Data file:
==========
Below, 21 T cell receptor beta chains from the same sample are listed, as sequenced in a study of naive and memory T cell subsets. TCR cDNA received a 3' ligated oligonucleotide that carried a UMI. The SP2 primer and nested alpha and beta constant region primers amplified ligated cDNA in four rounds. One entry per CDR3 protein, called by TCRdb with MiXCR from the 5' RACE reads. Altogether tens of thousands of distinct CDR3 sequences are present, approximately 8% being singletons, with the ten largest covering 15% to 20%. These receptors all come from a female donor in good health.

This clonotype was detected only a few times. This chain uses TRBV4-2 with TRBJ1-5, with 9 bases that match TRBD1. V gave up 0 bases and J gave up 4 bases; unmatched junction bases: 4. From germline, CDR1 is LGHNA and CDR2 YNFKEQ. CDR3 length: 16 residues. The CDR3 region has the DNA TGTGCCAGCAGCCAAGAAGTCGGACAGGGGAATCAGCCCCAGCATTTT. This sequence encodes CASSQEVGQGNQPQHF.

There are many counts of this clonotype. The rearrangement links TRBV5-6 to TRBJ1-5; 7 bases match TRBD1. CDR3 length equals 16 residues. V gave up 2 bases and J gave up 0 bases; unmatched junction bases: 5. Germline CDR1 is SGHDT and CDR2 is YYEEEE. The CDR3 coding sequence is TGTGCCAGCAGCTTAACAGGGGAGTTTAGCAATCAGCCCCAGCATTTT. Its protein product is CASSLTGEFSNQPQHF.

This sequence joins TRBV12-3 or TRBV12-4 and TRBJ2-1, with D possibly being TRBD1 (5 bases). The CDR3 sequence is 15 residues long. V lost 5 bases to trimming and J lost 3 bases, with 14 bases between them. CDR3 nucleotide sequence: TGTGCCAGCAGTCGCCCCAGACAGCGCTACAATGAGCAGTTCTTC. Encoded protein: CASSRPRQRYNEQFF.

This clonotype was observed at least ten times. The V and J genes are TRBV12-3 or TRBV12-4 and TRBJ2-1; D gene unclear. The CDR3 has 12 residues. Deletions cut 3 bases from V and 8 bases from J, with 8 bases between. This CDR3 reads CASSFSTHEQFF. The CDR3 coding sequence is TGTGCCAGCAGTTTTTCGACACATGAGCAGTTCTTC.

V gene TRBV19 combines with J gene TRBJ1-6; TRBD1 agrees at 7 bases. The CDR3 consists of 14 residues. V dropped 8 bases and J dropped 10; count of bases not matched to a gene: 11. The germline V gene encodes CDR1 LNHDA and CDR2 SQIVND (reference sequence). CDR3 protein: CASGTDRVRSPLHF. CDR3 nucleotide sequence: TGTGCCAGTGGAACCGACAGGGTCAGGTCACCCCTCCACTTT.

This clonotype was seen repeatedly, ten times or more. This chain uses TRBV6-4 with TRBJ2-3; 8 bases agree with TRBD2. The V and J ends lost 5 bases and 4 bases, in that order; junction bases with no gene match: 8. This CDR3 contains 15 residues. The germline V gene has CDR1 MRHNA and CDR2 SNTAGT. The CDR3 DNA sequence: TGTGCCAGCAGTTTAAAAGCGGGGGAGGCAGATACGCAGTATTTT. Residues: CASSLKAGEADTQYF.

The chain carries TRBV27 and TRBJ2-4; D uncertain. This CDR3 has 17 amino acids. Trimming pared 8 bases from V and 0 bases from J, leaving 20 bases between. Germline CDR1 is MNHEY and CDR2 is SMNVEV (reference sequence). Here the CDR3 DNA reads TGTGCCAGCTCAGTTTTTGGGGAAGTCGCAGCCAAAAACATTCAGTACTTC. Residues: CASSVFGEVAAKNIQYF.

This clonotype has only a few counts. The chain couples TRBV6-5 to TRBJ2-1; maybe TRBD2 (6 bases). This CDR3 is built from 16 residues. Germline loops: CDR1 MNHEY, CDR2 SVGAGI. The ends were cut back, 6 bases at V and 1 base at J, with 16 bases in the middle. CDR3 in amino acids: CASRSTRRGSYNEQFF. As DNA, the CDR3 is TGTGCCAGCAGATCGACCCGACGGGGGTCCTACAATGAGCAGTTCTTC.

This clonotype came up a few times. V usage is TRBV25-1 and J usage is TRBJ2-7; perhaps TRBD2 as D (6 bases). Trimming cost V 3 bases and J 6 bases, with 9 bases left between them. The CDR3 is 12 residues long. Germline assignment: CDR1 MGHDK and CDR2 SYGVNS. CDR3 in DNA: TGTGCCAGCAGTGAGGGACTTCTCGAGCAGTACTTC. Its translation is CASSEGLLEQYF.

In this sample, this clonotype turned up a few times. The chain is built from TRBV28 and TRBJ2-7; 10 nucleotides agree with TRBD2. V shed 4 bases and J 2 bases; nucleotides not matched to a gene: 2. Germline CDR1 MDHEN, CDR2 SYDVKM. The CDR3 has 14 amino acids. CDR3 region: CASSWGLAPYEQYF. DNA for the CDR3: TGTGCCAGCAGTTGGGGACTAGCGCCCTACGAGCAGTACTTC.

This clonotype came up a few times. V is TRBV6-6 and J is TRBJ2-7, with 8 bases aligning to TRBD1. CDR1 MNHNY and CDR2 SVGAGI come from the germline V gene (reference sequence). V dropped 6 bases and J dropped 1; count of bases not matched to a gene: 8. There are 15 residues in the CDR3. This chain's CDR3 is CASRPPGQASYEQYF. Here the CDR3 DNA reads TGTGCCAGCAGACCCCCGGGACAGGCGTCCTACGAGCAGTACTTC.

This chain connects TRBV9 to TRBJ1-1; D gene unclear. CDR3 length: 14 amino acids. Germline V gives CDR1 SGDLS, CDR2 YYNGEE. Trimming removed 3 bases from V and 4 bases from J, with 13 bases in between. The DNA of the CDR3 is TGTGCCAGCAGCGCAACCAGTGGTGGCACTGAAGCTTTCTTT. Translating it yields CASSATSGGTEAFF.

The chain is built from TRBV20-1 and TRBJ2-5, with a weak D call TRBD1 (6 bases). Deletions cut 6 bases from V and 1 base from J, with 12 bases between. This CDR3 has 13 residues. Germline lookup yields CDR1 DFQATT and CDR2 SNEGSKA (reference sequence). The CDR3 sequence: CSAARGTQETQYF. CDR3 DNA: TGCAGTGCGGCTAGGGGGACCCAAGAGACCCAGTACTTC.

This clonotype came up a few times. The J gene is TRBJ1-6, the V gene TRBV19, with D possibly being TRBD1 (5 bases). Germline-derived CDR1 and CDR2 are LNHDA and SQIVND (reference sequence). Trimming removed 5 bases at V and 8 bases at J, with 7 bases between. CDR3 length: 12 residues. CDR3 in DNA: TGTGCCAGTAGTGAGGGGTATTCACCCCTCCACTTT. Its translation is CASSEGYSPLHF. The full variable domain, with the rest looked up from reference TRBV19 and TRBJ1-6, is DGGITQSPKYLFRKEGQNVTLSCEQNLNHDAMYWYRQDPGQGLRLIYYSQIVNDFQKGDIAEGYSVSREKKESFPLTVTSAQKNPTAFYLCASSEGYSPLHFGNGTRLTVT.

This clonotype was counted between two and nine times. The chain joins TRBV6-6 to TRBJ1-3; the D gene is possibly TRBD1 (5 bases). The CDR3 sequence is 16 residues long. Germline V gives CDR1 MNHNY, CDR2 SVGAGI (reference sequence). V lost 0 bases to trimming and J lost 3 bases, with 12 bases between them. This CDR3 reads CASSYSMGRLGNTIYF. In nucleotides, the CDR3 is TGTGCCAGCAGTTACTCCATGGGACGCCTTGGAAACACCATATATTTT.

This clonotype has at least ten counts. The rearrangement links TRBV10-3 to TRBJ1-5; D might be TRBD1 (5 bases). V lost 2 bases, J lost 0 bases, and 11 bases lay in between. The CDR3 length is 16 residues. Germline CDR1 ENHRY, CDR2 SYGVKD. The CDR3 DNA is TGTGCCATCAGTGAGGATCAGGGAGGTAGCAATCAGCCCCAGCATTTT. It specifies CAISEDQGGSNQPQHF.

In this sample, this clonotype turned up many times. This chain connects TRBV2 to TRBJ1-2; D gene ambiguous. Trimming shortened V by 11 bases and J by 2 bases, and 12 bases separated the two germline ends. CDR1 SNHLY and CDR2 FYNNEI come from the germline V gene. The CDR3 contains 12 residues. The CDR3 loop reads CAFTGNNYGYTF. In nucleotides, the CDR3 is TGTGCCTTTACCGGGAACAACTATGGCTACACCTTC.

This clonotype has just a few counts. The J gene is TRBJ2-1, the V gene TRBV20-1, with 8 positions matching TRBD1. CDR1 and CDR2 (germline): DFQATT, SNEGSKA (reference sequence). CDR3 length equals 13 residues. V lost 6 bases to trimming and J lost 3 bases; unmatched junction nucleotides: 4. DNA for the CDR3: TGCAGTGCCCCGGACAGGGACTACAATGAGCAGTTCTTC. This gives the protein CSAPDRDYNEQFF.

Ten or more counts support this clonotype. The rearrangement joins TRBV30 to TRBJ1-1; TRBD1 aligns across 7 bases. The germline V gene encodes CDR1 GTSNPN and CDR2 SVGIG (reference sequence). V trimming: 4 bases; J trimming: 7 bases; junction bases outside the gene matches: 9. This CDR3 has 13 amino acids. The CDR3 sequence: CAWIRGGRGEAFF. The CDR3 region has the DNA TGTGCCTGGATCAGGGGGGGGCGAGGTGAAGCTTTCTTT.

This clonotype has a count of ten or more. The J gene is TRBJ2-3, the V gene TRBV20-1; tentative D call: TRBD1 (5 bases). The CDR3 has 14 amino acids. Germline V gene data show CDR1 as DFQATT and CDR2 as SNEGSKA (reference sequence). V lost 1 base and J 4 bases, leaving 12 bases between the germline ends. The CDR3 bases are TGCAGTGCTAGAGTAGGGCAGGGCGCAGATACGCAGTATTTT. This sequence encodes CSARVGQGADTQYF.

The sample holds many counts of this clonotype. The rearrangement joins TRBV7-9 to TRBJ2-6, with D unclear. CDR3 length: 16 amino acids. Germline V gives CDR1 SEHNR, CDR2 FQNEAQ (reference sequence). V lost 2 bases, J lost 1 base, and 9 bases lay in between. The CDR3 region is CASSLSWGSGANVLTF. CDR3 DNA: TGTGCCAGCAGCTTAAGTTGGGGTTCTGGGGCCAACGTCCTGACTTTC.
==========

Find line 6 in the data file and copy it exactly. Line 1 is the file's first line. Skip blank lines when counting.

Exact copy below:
V gene TRBV19 combines with J gene TRBJ1-6; TRBD1 agrees at 7 bases. The CDR3 consists of 14 residues. V dropped 8 bases and J dropped 10; count of bases not matched to a gene: 11. The germline V gene encodes CDR1 LNHDA and CDR2 SQIVND (reference sequence). CDR3 protein: CASGTDRVRSPLHF. CDR3 nucleotide sequence: TGTGCCAGTGGAACCGACAGGGTCAGGTCACCCCTCCACTTT.